Some of his 2007 predictions have come to pass: a new monovalent rotavirus vaccine was licensed, the rotavirus disease burden in developed countries that use the vaccine has been greatly reduced, and the HIV vaccine tested in the Thai trial showed partial efficacy. However, his prediction did not come to pass that by 2017 a prophylactic Type 1 diabetes vaccine for those at high genetic risk of the disease would be licensed.
Posted in: General, HIV, Influenza, Pertussis (whooping cough), Pneumococcal disease, Polio, Public Health, Rotavirus, Vaccine Research

March 30, 2017  Karie Youngdahl

With Women’s History Month coming to an end, intern Carley Roche recognizes two influential female researchers whose work has saved countless lives. Margaret Pittman was born January 20, 1901, in Prairie Grove, Arkansas. After graduating magna cum laude with a BA in mathematics and biology she went on to attend the University of Chicago. By 1929, Pittman had received both her master’s and her PhD in bacteriology.

Posted in: General, Pertussis (whooping cough), Vaccine Research

March 21, 2017  Karie Youngdahl

I'm happy to announce that The College of Physicians is hosting a lecture on April 3, 2017, that will be of great interest to History of Vaccines readers. This lecture, by Stockton University professor and History of Vaccines advisor Lisa Rosner, PhD, marks the 300th anniversary of Lady Mary Wortley Montagu's well-known letter to an English friend about smallpox inoculation as practiced in Turkey. With her "Letter to a Friend," she became one of the earliest inoculation advocates, and she would be joined over the next 300 years by the celebrities and scientists, pop culture icons and heads of state, patients and game developers, who advocated for, or criticized, inoculation and vaccination. This talk will explore this colorful history of vaccine advocacy from Lady Mary to The Pox Hunter, a digital strategy game set in Benjamin Rush's Philadelphia.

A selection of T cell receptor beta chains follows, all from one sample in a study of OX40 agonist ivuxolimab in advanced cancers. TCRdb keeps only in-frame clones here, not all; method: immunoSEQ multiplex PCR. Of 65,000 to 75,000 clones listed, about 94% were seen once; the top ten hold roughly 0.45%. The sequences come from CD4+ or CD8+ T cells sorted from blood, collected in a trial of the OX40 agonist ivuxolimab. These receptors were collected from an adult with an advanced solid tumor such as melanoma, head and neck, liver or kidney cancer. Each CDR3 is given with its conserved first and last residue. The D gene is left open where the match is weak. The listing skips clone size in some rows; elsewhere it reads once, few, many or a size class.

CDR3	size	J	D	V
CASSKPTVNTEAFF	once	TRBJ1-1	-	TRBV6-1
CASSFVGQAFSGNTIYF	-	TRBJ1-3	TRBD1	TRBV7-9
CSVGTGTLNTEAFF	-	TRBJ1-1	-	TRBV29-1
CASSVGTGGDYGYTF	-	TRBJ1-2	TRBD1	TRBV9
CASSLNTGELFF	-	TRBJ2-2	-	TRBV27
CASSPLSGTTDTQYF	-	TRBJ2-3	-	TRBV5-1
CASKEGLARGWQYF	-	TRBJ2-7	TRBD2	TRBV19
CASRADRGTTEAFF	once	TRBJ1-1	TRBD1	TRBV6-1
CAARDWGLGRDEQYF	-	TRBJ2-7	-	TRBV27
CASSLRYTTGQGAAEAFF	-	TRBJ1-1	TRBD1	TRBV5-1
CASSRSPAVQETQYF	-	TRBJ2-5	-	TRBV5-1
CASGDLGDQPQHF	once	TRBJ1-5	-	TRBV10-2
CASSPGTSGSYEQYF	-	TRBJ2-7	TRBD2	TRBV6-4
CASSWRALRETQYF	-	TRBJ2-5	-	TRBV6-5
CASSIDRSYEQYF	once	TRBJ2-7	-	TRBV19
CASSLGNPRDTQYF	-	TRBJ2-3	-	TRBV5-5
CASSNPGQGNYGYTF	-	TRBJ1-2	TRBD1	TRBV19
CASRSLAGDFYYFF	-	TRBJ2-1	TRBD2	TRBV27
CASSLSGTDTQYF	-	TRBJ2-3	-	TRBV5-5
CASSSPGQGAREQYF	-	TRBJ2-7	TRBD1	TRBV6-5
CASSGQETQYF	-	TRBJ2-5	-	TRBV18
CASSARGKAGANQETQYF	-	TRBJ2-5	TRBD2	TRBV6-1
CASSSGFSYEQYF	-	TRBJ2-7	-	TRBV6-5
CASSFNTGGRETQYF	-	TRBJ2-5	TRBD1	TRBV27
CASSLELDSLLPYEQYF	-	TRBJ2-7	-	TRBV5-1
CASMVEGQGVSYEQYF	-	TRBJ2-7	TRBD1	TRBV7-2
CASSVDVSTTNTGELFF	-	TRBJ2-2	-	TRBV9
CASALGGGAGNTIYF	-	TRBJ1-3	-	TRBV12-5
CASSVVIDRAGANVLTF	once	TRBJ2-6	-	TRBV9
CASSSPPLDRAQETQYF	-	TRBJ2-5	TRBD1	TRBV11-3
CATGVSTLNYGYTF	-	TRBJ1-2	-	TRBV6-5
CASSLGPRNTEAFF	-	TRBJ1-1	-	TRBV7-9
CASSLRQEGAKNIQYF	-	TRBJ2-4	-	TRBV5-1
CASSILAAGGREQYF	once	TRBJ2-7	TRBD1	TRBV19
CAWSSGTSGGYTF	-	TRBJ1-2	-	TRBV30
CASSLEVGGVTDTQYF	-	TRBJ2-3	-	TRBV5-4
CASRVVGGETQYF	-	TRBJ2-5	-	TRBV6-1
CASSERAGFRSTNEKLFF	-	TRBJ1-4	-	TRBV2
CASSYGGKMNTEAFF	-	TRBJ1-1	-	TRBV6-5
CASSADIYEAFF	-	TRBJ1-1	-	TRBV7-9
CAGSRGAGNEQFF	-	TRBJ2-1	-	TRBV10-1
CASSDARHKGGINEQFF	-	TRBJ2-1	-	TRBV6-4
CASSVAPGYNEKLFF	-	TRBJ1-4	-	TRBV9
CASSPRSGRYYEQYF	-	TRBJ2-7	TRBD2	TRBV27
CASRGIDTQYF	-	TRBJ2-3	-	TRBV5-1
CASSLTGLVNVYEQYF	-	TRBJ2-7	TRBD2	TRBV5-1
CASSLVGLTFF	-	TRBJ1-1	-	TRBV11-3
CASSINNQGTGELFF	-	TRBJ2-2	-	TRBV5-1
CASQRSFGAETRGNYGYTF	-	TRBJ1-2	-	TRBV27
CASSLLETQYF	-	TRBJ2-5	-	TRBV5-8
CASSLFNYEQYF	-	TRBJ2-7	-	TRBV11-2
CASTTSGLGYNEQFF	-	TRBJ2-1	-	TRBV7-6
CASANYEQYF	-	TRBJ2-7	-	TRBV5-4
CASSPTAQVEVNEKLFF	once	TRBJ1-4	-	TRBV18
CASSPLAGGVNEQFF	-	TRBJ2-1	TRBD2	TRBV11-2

Posted in: General, Smallpox

January 11, 2017  Karie Youngdahl

Robert F. Kennedy Jr.'s announcement yesterday that president-elect Donald J. Trump asked him to chair a government commission on "vaccine safety and scientific integrity" has prompted a deluge of responses on social media, on blogs, and in the media in general. Though he calls himself (and Trump) "very pro-vaccine," Kennedy has been a dogged pursuer of the discredited connection between vaccination and autism and other neurodevelopmental disorders. If Kennedy's statement about his appointment is true -- and a Trump spokesperson has not quite confirmed it -- public health and medical workers are right to be concerned about the effect this commission may have on public perception of vaccines. 

Posted in: General, Public Health

December 20, 2016  Karie Youngdahl

After years of hopes and false starts for a new Lyme disease vaccine, a French vaccine company has announced that their candidate vaccine will be tested for safety in humans. Valneva has received US Food and Drug Administration and European Union Clinical Trial Application approval to conduct a Phase I trial in 180 adults in sites in both the United States (Lincoln, Nebraska) and Europe (Ghent, Belgium). A pre-clinical trial of the vaccine candidate showed that it was effective at preventing Lyme disease in mice. The proposed dosage is a three-dose series at 0, 1-2, and 12 months, with a booster after 3-5 years. If the vaccine safety profile is acceptable in the Phase I trial, it would then proceed to a Phase II efficacy trial.